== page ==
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By Father Simeon Odabashian, New
York Diocese of the Armenian Church of America, His Eminence Archbishop, Khajag
Pictures from http://www.telf.com/church/Pictures/848.html.
The Making of the Communion Bread or
the tradition of the Armenian Church the Communion bread (host or wafer) called
Nushkhar is made with flour and water only. Typically the celebrant of
the Divine Liturgy prepares the nushkhar, usually six in number, either
the day before or on the day of the liturgy. The nushkhar is a flat
wafer, whose diameter is about 2.5
preparer of the bread begins by saying the Lord's prayer and during the process
recites psalms. He mixes a sufficient amount of flour and water to create a
simple dough ball, which is allowed to rest for a few minutes with a glass over
it to prevent
the priest rolls out the dough to an approximately 1/8 inch thickness. With a
cookie cutter or glass having the same diameter as the nushkhar stamp he
cuts out as many circles as possible. The remaining dough is made into a ball
and is again placed under a glass (to be rolled out again for additional
then takes each circle of dough and affixes it to the stamp and applies equal
pressure to insure that the imprint will be clear and even. Prior to this a
small amount of flour may be sprinkled on the dough to prevent it from sticking
the dough is still on the stamp, he pierces the entire back of the dough with a
fork. This act has two purposes: Symbolically we remember the sufferings of our
Lord Jesus Christ and practically piercing the dough prevents the formation of
bubbles during the cooking
nushkhars may be cooked (always print side up) either on a tray in a
pre-heated oven or on a preheated frying pan on the stove. In either case they
are cooked with low heat and at the slightest sign of browning they are ready.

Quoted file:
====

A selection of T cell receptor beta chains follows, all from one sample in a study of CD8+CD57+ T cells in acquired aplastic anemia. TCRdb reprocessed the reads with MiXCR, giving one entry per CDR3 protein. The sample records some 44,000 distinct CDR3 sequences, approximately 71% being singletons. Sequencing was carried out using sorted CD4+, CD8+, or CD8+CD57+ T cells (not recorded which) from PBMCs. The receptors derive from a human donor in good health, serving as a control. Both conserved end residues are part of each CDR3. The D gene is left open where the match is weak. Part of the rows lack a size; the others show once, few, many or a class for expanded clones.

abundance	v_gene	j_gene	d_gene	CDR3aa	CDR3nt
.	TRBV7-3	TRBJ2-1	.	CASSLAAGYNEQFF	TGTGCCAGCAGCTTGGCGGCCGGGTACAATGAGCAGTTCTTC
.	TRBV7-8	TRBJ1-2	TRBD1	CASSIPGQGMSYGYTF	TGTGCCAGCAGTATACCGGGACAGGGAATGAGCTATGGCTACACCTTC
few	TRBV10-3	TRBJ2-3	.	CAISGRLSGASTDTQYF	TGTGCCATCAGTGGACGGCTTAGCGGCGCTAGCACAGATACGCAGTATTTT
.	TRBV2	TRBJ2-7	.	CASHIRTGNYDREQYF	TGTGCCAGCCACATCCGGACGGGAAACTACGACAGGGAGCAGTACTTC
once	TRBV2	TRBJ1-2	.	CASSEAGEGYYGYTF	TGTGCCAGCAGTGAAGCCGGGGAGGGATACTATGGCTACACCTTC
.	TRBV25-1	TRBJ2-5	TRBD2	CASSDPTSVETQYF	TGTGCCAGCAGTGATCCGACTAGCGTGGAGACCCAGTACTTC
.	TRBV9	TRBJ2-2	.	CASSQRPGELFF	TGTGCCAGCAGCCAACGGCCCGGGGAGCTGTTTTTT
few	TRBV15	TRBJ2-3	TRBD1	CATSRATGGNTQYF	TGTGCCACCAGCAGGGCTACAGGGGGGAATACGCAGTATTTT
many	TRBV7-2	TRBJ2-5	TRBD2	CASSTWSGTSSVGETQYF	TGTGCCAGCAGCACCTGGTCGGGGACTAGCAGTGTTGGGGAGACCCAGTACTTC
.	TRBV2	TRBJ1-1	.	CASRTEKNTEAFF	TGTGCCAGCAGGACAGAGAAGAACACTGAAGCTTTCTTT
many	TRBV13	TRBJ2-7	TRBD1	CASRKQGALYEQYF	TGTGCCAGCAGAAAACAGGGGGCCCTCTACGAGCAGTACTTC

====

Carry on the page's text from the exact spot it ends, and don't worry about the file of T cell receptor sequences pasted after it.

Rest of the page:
Cooked nushkhars may be wrapped in aluminum foil to preserve freshness.
Some prefer to make a larger number for distribution on feast days in which case
it is permissible to freeze the
nushkhar stamp is usually carved out of wood although recently
attempts at making the stamps out of synthetic materials have been made
successfully. The stamp is carved with the crucifixion, with grains of wheat and
bunches of grapes, as well as the Armenian initials of Jesus Christ (JS CT). It
is customary to distribute unconsecrated nushhars to the faithful on
Theophany and Easter in which cases they may be made with special stamps carved
with the nativity or resurrection
the beginning of the Divine Liturgy the deacon presents the nushkhars on
a tray to the celebrant who chooses the most perfect one for consecration. If a
larger number of communicants is anticipated, he may use more than one.
when a priest is called to bless a home he presents the family with an
unconsecrated nushkhar, which is kept in the house as a sign of the
blessing. Often it is placed in a rice or flour jar. It is also customary for
the priest to place a nushkhar on the chest of the deceased at the time
of the wake service.
Many thanks to Fr. Simeon for this article.
from another website...
"Mass" Antidoron is a very
thin bread and
"Nushkhar" is a wafer prepared by the priest
"Matrix" is a round template with carvings
placed on the Holy Altar and
a solemn way and is used for the Divine
generally of Jesus Christ or other symbols
priest. It is distributed to the
It has the stamp of the cross, the lamb or
and is used to stamp the "Nushkhar".
not taken Holy Communion that